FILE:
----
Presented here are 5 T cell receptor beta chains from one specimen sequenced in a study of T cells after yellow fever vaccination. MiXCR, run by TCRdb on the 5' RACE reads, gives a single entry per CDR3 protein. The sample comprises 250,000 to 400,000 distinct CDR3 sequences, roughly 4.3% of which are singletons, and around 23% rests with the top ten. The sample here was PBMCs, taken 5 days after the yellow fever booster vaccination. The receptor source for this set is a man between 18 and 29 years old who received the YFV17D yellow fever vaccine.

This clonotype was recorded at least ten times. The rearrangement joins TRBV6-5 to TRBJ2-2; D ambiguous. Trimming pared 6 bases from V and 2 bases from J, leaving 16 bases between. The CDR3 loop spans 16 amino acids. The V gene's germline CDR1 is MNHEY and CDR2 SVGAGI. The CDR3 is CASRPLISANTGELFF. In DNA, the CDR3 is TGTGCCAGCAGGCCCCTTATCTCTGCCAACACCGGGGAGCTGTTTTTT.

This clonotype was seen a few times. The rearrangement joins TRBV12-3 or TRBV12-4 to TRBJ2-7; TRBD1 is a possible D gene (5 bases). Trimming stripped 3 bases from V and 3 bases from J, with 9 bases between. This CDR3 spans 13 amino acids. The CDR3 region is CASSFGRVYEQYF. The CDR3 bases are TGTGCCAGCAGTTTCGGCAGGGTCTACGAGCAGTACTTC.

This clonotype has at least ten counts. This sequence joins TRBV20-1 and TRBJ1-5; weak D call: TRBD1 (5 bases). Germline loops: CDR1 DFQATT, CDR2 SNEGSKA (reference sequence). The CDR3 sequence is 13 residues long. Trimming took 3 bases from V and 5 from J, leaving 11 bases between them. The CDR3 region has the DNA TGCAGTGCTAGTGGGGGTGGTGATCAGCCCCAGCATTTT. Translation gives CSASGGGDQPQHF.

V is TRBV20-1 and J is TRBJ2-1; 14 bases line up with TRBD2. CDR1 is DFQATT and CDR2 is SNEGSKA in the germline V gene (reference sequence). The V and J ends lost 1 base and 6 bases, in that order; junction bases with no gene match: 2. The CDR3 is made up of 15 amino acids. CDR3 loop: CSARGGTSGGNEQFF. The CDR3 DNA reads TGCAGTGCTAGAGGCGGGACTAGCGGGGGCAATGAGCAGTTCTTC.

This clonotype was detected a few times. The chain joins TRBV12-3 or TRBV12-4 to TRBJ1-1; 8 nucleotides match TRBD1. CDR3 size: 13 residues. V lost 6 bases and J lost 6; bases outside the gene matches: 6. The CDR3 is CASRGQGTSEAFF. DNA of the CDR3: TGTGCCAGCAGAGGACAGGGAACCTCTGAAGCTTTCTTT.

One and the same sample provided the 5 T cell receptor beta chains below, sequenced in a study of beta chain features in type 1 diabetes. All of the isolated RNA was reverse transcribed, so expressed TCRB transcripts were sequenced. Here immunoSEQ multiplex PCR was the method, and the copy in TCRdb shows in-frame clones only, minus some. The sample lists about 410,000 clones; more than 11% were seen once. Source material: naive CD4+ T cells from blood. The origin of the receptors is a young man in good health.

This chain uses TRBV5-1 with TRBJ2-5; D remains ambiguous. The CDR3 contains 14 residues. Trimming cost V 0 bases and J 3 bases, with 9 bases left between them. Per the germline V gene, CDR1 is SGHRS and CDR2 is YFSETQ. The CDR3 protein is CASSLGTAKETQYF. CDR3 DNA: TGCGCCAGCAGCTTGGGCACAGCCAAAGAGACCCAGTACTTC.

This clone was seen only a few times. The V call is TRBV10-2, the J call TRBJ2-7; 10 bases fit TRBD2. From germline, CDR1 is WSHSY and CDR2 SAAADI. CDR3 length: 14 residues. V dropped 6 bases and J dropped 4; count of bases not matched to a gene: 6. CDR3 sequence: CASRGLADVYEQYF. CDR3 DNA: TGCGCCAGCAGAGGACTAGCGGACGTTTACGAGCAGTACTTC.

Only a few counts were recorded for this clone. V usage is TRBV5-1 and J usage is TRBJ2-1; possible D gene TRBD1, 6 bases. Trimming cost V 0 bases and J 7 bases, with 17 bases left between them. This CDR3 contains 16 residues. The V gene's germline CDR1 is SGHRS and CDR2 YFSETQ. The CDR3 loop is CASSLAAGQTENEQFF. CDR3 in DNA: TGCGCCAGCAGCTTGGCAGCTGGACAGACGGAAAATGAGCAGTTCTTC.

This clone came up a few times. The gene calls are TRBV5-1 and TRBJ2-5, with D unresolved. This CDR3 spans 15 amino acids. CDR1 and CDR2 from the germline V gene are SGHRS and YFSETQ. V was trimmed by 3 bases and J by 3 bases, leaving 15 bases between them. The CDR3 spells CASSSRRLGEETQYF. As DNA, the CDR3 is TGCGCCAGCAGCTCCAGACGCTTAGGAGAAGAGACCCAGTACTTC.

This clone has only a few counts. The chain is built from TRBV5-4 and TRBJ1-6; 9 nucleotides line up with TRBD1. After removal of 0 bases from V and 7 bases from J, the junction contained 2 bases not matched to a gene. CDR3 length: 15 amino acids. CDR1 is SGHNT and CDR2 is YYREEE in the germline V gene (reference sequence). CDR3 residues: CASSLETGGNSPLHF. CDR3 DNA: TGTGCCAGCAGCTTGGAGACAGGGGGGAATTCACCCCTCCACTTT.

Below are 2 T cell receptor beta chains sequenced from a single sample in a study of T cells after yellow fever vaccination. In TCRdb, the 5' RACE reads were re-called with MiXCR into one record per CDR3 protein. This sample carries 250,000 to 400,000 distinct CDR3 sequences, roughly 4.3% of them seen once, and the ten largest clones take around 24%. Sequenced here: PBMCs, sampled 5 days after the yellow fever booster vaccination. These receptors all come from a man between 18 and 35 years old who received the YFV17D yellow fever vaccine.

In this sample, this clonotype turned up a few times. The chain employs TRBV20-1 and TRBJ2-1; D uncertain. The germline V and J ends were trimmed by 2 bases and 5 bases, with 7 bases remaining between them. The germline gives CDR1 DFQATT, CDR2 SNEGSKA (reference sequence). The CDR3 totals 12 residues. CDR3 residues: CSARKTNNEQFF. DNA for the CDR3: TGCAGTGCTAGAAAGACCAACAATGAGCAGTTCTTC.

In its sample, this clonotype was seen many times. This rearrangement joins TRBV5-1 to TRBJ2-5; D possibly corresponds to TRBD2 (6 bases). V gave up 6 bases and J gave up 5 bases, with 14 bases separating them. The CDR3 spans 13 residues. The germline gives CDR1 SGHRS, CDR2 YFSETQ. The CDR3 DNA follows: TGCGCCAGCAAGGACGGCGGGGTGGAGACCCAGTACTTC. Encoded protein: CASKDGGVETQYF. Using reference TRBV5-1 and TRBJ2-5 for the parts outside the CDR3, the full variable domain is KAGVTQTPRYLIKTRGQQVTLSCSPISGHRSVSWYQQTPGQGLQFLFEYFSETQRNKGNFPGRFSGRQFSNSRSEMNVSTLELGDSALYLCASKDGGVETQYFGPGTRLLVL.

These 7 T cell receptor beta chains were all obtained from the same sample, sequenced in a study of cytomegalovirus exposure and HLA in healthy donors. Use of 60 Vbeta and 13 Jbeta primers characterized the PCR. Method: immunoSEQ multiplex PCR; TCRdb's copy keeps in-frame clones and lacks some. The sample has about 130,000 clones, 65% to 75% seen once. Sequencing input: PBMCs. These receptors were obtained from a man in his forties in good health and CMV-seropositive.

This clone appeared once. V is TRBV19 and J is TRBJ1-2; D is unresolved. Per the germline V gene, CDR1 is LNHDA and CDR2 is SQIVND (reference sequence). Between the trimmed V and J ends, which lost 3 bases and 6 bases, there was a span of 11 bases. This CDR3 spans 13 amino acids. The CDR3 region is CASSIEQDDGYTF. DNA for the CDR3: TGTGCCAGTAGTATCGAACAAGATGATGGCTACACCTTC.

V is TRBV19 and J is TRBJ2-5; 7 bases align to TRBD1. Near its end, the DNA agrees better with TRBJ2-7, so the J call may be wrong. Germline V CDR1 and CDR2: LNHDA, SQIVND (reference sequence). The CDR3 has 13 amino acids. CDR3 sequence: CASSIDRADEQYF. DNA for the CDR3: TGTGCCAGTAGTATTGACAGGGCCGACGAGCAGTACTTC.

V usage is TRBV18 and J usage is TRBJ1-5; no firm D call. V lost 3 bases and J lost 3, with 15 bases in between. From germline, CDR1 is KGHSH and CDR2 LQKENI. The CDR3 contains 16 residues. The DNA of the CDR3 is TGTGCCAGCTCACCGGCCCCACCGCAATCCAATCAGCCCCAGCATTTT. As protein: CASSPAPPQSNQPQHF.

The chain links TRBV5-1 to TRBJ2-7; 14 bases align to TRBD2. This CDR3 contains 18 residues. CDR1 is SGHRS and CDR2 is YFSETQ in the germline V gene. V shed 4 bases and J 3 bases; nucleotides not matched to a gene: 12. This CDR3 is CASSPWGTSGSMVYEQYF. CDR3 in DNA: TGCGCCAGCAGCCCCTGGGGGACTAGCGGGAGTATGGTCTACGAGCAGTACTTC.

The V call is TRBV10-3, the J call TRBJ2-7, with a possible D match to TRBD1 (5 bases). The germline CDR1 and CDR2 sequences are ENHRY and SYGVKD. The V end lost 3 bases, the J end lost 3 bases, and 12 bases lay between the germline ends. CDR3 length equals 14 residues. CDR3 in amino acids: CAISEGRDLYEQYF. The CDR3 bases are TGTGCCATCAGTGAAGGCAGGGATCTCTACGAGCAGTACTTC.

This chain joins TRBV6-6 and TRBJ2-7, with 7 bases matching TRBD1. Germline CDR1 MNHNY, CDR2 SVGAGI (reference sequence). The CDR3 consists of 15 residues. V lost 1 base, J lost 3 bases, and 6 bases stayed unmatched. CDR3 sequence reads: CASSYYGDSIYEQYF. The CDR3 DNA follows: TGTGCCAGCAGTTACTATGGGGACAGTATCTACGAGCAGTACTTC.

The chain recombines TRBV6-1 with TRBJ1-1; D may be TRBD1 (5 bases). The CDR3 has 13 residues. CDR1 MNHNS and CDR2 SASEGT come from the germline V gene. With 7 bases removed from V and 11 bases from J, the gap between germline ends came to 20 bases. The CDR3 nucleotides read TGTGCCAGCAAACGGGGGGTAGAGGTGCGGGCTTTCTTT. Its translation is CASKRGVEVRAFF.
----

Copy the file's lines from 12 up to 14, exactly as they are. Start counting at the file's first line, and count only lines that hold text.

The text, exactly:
This clone has only a few counts. The chain is built from TRBV5-4 and TRBJ1-6; 9 nucleotides line up with TRBD1. After removal of 0 bases from V and 7 bases from J, the junction contained 2 bases not matched to a gene. CDR3 length: 15 amino acids. CDR1 is SGHNT and CDR2 is YYREEE in the germline V gene (reference sequence). CDR3 residues: CASSLETGGNSPLHF. CDR3 DNA: TGTGCCAGCAGCTTGGAGACAGGGGGGAATTCACCCCTCCACTTT.

Below are 2 T cell receptor beta chains sequenced from a single sample in a study of T cells after yellow fever vaccination. In TCRdb, the 5' RACE reads were re-called with MiXCR into one record per CDR3 protein. This sample carries 250,000 to 400,000 distinct CDR3 sequences, roughly 4.3% of them seen once, and the ten largest clones take around 24%. Sequenced here: PBMCs, sampled 5 days after the yellow fever booster vaccination. These receptors all come from a man between 18 and 35 years old who received the YFV17D yellow fever vaccine.

In this sample, this clonotype turned up a few times. The chain employs TRBV20-1 and TRBJ2-1; D uncertain. The germline V and J ends were trimmed by 2 bases and 5 bases, with 7 bases remaining between them. The germline gives CDR1 DFQATT, CDR2 SNEGSKA (reference sequence). The CDR3 totals 12 residues. CDR3 residues: CSARKTNNEQFF. DNA for the CDR3: TGCAGTGCTAGAAAGACCAACAATGAGCAGTTCTTC.